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Question:

Create an array of at least four pointers to Reader objects. Use the New operator to create at least four pointers to derived class objects and assign them to the array.

I'm not sure If I did it right or not.

Reader is the base class. John, David, Daniel, Mark are the derived class

int main(void)
{
     Reader *obj[4];

    obj[0] = new John();
    obj[1] = new David();
    obj[3] = new Daniel();
    obj[2] = new  Mark();

}

Would this be right???

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Looks OK to me. Add return 0; to the end though. –  trojanfoe Jun 2 '11 at 8:36
1  
You've got a memory leak - you have to delete them later. –  sharptooth Jun 2 '11 at 8:36
    
use std::vector instead –  Sergey Jun 2 '11 at 8:37
1  
@Segey: Bad suggestion here. He has been specifically asked to use pointer array. This seems to be a homework kind of thing. I am all in favor of std::vector but not a good suggestion in this particular case. –  Aamir Jun 2 '11 at 8:52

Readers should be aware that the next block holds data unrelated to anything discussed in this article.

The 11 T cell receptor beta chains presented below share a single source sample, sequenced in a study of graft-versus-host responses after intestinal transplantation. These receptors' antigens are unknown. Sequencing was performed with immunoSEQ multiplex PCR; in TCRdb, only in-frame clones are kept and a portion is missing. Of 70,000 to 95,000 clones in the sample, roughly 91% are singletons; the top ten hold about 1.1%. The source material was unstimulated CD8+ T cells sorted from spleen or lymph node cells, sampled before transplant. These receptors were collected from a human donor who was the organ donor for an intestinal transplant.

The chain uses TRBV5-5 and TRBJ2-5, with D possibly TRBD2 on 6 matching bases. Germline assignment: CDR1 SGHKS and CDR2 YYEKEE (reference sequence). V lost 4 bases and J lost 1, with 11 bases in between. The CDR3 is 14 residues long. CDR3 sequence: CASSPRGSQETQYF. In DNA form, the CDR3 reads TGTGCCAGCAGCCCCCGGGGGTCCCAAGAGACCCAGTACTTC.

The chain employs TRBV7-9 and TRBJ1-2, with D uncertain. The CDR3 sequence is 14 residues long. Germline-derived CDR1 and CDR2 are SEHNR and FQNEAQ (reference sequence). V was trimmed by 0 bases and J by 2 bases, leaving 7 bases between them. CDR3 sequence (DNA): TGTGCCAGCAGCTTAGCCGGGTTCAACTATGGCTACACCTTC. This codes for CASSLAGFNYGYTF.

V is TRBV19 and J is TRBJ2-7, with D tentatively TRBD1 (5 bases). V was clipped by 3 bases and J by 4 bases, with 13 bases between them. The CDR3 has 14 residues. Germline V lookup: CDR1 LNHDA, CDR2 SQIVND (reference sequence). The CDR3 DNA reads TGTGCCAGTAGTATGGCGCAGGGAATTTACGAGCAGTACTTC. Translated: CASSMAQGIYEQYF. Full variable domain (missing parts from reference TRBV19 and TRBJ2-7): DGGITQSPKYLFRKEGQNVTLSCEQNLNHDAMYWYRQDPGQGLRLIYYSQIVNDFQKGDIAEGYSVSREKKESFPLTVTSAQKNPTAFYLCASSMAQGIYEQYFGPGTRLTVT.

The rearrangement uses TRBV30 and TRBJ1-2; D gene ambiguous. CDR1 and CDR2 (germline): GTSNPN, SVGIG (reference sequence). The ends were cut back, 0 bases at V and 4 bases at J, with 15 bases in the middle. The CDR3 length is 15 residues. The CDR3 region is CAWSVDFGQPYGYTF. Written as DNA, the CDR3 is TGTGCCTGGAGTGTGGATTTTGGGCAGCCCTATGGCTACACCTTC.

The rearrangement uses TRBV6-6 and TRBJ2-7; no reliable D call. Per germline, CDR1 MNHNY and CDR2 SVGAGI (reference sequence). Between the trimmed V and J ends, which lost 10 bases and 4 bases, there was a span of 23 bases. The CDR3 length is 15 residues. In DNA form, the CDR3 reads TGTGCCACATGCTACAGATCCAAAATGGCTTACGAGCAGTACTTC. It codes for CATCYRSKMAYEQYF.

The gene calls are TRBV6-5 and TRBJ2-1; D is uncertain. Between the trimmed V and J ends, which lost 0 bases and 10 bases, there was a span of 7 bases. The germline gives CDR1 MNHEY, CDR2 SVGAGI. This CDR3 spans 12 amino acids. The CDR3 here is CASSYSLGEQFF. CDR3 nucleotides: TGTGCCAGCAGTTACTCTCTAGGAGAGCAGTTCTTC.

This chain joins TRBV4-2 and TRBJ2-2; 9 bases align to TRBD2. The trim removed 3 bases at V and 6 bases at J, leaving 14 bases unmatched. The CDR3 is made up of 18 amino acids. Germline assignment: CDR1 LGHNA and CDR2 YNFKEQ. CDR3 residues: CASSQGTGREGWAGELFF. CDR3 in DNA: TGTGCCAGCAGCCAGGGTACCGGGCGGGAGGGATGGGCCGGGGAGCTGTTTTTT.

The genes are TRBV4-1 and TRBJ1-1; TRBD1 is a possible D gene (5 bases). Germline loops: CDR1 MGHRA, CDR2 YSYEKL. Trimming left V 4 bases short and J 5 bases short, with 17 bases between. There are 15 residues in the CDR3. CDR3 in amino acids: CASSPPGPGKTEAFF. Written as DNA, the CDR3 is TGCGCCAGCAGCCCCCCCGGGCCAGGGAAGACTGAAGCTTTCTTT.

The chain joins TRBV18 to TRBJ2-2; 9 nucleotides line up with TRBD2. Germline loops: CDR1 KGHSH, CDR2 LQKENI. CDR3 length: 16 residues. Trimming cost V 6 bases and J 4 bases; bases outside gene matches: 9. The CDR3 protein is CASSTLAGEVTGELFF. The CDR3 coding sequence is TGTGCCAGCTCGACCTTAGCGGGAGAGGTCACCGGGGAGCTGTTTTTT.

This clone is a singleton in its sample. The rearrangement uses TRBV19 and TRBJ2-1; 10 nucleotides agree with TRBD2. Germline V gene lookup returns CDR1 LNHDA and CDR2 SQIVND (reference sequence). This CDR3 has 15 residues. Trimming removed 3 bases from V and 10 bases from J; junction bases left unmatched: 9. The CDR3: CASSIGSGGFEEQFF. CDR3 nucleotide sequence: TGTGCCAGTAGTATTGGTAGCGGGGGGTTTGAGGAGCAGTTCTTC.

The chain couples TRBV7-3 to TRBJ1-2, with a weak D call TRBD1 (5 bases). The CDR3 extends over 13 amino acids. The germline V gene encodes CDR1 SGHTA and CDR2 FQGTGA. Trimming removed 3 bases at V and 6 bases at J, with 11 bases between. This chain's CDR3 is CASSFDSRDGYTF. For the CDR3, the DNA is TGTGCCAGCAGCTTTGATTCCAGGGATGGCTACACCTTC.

Especially if he wants polymorphism. –  Puppy Jun 2 '11 at 9:31

1 Answer 1

Your code is correct.

And as @sharptooth suggested, make a practice of delete on the allocated obj[]s. In C++ new allocates memory and delete deallocates.

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in this case, delete[] obj is needed to correctly destruct and delete all objects and their pointers in the array –  eFloh Jan 30 at 10:44
1  
@eFloh delete [] obj is a terrible idea. It is wrong. 'obj' is a local variable. It is not allocated so you must not delete it. It will be destroyed when it goes out of scope. This destruction will do nothing because pointers don't have destructors. However, obj[0-3] contain pointers to allocated objects. Those must be deleted with "delete obj[0];", etc. Note that since this is incomplete code we cannot tell whether it is correct. Does Reader have a virtual destructor? –  Bruce Dawson May 21 at 22:36
    
sorry, jumped up on @sharptooth proposal without noticing this. I mainly focused on the fact that arrays should be allocated using new[] and destroyed using the array variant of delete... –  eFloh May 22 at 12:32

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